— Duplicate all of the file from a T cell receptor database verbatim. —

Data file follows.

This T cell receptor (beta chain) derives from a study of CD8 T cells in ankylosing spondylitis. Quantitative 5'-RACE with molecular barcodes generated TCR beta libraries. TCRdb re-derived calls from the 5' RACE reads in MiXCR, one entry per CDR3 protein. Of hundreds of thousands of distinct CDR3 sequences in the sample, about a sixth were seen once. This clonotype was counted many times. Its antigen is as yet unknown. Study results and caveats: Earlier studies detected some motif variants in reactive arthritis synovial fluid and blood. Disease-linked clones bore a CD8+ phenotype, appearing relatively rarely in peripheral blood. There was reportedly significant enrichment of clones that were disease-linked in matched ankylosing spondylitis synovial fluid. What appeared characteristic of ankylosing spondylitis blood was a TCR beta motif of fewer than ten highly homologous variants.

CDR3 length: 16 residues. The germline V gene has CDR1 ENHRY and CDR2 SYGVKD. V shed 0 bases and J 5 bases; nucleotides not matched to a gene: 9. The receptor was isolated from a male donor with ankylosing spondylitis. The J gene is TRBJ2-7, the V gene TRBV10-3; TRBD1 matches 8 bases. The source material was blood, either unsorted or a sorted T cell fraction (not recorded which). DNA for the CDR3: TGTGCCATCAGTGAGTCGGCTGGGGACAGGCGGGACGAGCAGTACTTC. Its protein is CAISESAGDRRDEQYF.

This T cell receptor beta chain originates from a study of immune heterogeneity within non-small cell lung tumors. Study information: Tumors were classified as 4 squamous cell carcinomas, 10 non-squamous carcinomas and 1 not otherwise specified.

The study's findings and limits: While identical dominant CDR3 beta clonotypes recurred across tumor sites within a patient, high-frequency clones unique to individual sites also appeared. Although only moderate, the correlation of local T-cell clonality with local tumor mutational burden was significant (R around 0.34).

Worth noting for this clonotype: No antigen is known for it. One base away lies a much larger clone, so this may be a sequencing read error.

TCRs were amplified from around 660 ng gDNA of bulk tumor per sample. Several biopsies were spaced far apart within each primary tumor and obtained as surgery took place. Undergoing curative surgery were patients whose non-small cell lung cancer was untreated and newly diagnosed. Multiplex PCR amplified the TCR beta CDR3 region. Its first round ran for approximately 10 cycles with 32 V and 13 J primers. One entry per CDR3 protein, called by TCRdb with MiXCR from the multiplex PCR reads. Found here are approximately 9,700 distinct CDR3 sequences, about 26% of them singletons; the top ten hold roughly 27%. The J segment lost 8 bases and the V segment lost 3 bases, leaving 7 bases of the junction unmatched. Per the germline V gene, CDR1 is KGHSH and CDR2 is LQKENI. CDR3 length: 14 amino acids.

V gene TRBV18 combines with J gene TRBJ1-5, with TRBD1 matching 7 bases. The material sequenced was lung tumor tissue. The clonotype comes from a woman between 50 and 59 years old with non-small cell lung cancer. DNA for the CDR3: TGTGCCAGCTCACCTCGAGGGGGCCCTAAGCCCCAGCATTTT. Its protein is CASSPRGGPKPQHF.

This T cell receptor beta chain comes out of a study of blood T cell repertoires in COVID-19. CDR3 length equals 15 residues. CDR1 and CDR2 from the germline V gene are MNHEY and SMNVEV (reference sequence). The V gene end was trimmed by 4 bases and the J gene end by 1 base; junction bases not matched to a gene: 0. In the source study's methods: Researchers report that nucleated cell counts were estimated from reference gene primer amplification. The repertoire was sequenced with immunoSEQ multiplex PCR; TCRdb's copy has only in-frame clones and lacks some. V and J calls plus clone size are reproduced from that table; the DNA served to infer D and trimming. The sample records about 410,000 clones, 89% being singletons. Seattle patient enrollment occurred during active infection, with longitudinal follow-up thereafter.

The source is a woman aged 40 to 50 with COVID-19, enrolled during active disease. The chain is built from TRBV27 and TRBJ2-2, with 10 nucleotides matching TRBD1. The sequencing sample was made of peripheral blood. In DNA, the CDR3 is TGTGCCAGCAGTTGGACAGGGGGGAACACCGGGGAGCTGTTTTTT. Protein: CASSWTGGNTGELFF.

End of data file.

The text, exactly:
This T cell receptor (beta chain) derives from a study of CD8 T cells in ankylosing spondylitis. Quantitative 5'-RACE with molecular barcodes generated TCR beta libraries. TCRdb re-derived calls from the 5' RACE reads in MiXCR, one entry per CDR3 protein. Of hundreds of thousands of distinct CDR3 sequences in the sample, about a sixth were seen once. This clonotype was counted many times. Its antigen is as yet unknown. Study results and caveats: Earlier studies detected some motif variants in reactive arthritis synovial fluid and blood. Disease-linked clones bore a CD8+ phenotype, appearing relatively rarely in peripheral blood. There was reportedly significant enrichment of clones that were disease-linked in matched ankylosing spondylitis synovial fluid. What appeared characteristic of ankylosing spondylitis blood was a TCR beta motif of fewer than ten highly homologous variants.

CDR3 length: 16 residues. The germline V gene has CDR1 ENHRY and CDR2 SYGVKD. V shed 0 bases and J 5 bases; nucleotides not matched to a gene: 9. The receptor was isolated from a male donor with ankylosing spondylitis. The J gene is TRBJ2-7, the V gene TRBV10-3; TRBD1 matches 8 bases. The source material was blood, either unsorted or a sorted T cell fraction (not recorded which). DNA for the CDR3: TGTGCCATCAGTGAGTCGGCTGGGGACAGGCGGGACGAGCAGTACTTC. Its protein is CAISESAGDRRDEQYF.

This T cell receptor beta chain originates from a study of immune heterogeneity within non-small cell lung tumors. Study information: Tumors were classified as 4 squamous cell carcinomas, 10 non-squamous carcinomas and 1 not otherwise specified.

The study's findings and limits: While identical dominant CDR3 beta clonotypes recurred across tumor sites within a patient, high-frequency clones unique to individual sites also appeared. Although only moderate, the correlation of local T-cell clonality with local tumor mutational burden was significant (R around 0.34).

Worth noting for this clonotype: No antigen is known for it. One base away lies a much larger clone, so this may be a sequencing read error.

TCRs were amplified from around 660 ng gDNA of bulk tumor per sample. Several biopsies were spaced far apart within each primary tumor and obtained as surgery took place. Undergoing curative surgery were patients whose non-small cell lung cancer was untreated and newly diagnosed. Multiplex PCR amplified the TCR beta CDR3 region. Its first round ran for approximately 10 cycles with 32 V and 13 J primers. One entry per CDR3 protein, called by TCRdb with MiXCR from the multiplex PCR reads. Found here are approximately 9,700 distinct CDR3 sequences, about 26% of them singletons; the top ten hold roughly 27%. The J segment lost 8 bases and the V segment lost 3 bases, leaving 7 bases of the junction unmatched. Per the germline V gene, CDR1 is KGHSH and CDR2 is LQKENI. CDR3 length: 14 amino acids.

V gene TRBV18 combines with J gene TRBJ1-5, with TRBD1 matching 7 bases. The material sequenced was lung tumor tissue. The clonotype comes from a woman between 50 and 59 years old with non-small cell lung cancer. DNA for the CDR3: TGTGCCAGCTCACCTCGAGGGGGCCCTAAGCCCCAGCATTTT. Its protein is CASSPRGGPKPQHF.

This T cell receptor beta chain comes out of a study of blood T cell repertoires in COVID-19. CDR3 length equals 15 residues. CDR1 and CDR2 from the germline V gene are MNHEY and SMNVEV (reference sequence). The V gene end was trimmed by 4 bases and the J gene end by 1 base; junction bases not matched to a gene: 0. In the source study's methods: Researchers report that nucleated cell counts were estimated from reference gene primer amplification. The repertoire was sequenced with immunoSEQ multiplex PCR; TCRdb's copy has only in-frame clones and lacks some. V and J calls plus clone size are reproduced from that table; the DNA served to infer D and trimming. The sample records about 410,000 clones, 89% being singletons. Seattle patient enrollment occurred during active infection, with longitudinal follow-up thereafter.

The source is a woman aged 40 to 50 with COVID-19, enrolled during active disease. The chain is built from TRBV27 and TRBJ2-2, with 10 nucleotides matching TRBD1. The sequencing sample was made of peripheral blood. In DNA, the CDR3 is TGTGCCAGCAGTTGGACAGGGGGGAACACCGGGGAGCTGTTTTTT. Protein: CASSWTGGNTGELFF.